(1 / 5) : Poor
Love, Lies and Seeta, if for a better script, could've made for good film. Sadly, it just bites the dust.
Mansha Rastogi Fri, 18 May 2012
A very common perception is that one feels more of an Indian abroad than in India itself. The similar logic gets applied in Indie film Love Lies & Seeta that appears more Bollywoodish than the Bollywood films themselves. Glorifying Indianness, bringing out an exotic, oriental appeal of India, merging a typified Bollywood script, defying logics are some of the attributes of the Chandra Pemmaraju directed film.
So you have an American Indie films about falling for a girl who doesn't believe in love. The movie follows the lives of three male leads - Rahul (Arjun Gupta), Tom (Michael Derek) and Bhavuk (Lavrenti Lopes), who all have independently met the beautiful Seeta (Melanie Kannokada) at different stages in their lives. As the friendship among the three men grow, a chance encounter with Seeta makes them realize they have all fallen for the same woman. How Seeta dates all three of them together in a bid to not just choose one but to also try and experience love is what follows in the rest of the plot.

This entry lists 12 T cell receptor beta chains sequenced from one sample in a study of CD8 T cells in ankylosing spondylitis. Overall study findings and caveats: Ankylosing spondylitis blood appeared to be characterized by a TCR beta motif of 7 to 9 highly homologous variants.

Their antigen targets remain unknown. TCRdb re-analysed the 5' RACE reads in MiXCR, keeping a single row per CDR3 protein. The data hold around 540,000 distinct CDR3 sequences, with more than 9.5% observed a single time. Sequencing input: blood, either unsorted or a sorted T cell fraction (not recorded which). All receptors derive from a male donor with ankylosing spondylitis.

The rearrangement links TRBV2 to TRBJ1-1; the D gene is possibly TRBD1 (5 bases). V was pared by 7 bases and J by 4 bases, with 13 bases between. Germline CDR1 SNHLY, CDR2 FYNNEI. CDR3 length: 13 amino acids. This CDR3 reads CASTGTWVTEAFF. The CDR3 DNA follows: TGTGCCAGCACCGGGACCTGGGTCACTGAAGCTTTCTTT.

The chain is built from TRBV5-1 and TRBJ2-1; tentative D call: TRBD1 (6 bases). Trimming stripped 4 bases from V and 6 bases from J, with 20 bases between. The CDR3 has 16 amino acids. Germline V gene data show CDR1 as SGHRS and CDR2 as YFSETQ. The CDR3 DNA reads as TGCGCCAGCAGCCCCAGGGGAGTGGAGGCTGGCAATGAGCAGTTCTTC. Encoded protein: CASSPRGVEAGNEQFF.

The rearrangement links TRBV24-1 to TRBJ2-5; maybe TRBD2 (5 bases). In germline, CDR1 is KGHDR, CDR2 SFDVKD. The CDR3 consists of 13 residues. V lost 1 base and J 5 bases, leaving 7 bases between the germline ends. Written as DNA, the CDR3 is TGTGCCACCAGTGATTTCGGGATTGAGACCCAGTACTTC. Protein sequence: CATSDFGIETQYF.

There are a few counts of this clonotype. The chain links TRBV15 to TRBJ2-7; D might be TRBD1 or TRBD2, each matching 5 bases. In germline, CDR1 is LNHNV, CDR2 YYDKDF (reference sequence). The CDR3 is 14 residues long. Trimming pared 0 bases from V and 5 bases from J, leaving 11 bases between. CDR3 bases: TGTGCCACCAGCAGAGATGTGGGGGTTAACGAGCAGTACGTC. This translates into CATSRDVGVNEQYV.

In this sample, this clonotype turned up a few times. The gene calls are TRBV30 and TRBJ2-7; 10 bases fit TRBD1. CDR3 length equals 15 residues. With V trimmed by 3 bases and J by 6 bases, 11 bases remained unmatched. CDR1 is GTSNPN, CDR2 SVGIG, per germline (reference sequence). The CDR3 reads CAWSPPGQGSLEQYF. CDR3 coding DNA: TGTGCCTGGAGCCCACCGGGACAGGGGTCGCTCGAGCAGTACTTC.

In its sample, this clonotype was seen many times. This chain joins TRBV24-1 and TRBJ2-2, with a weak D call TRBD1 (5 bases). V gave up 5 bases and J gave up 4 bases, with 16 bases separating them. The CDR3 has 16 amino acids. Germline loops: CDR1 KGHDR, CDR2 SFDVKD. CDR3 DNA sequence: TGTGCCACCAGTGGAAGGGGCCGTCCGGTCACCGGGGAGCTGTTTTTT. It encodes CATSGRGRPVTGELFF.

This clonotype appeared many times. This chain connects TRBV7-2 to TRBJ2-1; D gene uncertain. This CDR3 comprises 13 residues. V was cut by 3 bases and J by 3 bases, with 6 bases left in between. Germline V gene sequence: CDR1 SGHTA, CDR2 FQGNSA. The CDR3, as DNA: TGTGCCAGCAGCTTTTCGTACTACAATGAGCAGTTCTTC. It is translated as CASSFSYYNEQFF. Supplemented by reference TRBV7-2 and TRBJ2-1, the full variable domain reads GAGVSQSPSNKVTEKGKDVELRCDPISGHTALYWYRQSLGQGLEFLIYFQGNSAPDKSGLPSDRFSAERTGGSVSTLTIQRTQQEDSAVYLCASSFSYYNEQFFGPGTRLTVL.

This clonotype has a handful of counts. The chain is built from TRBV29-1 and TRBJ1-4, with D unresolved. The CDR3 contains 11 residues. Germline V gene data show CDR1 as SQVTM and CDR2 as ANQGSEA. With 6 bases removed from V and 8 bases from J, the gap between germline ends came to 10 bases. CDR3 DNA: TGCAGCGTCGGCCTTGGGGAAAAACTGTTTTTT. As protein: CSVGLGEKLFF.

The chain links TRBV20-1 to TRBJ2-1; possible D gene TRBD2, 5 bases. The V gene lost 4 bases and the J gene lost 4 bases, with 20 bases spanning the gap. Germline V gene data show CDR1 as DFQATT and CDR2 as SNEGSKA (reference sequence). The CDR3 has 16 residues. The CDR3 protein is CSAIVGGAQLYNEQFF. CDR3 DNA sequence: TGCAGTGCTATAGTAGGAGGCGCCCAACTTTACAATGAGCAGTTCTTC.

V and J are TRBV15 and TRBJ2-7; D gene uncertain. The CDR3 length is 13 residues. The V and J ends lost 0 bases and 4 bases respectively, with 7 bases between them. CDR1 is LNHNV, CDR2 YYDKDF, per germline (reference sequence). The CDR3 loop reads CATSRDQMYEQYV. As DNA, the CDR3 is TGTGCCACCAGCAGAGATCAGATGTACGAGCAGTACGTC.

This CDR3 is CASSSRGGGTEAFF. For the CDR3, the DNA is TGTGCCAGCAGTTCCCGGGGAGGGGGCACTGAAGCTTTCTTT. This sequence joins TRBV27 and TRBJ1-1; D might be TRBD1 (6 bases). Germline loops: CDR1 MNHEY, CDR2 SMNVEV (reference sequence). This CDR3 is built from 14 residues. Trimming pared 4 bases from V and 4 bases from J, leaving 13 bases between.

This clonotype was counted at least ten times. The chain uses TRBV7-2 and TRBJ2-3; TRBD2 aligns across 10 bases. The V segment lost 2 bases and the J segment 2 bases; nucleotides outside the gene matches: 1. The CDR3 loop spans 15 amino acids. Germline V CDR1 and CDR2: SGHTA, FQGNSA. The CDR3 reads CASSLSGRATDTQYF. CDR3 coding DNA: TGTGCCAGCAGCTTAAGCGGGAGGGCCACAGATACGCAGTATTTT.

Filmmaker Chandra Pemmaraju gives a very Amelie (2001) feel to Seeta's character who has an ethereal appeal around her right since childhood and for very vague reasons best understood by the filmmaker himself, attract every man who lays his eyes on her. A chapter wise narrative used many years ago in cinema is what the filmmaker uses in his film making it very jaded, predictable and monotonous.
Moreover, there are so many things left on assumption that after a point of time you stop question why certain things are happening in the film. For example, the entire love at first sight syndrome, the girls who have their interests in the guys helping them in order to get Seeta and then taking them back after being rejected by Seeta.
On the acting front, almost every actor gives a half hearted attempt and show their amateurish approach towards the film.
To sum it up, Love, Lies and Seeta, if for a better script, could've made for good film. Sadly, it just bites the dust.
Critic: Mansha Rastogi
(1 / 5) : Poor